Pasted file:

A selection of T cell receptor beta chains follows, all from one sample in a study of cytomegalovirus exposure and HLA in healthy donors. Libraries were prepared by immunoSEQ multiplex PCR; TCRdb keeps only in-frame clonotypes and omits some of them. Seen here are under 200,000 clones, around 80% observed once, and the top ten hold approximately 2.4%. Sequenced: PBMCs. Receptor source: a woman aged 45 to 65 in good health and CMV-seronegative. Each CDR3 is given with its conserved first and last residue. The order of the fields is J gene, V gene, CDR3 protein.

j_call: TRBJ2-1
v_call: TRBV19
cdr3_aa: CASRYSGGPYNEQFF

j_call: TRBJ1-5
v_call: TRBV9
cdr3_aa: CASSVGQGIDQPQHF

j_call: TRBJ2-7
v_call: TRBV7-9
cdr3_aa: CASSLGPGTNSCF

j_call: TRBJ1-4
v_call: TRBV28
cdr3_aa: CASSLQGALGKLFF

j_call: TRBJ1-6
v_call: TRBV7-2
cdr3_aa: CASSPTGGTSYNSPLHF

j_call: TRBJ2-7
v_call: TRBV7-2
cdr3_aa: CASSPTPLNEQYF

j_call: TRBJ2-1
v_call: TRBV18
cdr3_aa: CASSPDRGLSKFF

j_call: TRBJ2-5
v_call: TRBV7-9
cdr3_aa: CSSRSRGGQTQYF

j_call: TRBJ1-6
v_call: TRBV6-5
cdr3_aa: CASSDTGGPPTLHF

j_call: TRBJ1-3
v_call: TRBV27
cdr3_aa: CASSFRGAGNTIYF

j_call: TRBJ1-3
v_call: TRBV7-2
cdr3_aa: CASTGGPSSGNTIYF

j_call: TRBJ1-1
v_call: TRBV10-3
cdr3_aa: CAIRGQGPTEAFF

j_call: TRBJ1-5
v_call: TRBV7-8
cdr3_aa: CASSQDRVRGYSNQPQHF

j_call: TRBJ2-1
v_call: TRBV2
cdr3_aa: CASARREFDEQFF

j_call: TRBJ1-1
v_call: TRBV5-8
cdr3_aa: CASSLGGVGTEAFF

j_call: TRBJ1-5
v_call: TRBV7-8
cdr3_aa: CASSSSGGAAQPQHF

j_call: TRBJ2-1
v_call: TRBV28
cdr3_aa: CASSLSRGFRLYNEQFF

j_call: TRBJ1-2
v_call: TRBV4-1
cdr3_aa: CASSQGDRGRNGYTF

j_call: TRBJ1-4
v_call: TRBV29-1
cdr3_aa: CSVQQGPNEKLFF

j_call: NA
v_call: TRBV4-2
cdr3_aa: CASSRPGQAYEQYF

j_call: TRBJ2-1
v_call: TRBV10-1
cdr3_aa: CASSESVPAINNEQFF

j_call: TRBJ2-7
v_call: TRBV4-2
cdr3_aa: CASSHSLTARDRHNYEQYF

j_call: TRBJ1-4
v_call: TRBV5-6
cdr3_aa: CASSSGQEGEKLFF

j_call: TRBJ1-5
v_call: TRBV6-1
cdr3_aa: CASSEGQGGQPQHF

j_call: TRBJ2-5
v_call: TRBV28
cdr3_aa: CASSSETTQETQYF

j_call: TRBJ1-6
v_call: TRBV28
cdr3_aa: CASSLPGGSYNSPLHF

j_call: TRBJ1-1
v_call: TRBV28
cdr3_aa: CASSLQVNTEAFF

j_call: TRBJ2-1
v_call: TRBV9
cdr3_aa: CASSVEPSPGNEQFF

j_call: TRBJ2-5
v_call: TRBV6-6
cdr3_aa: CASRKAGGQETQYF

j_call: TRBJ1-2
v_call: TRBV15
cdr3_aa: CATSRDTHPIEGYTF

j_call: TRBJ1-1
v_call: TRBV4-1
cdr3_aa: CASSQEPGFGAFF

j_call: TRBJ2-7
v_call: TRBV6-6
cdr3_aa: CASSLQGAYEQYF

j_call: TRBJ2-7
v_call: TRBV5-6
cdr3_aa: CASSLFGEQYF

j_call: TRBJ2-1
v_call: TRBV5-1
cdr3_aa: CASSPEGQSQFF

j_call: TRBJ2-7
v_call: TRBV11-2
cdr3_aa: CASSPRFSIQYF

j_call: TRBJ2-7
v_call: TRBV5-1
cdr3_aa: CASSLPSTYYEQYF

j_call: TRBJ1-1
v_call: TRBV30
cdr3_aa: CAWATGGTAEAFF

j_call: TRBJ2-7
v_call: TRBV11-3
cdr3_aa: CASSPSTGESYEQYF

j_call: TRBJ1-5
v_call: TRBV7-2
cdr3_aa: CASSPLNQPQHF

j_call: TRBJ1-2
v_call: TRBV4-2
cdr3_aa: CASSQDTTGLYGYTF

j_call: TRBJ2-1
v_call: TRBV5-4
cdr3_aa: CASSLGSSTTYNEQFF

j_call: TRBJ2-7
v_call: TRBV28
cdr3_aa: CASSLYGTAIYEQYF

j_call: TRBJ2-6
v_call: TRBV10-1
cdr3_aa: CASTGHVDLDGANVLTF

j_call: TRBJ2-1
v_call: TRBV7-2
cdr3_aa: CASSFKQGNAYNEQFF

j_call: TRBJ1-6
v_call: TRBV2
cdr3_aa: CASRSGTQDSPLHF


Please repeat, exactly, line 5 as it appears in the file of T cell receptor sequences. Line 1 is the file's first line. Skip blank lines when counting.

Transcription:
j_call: TRBJ1-5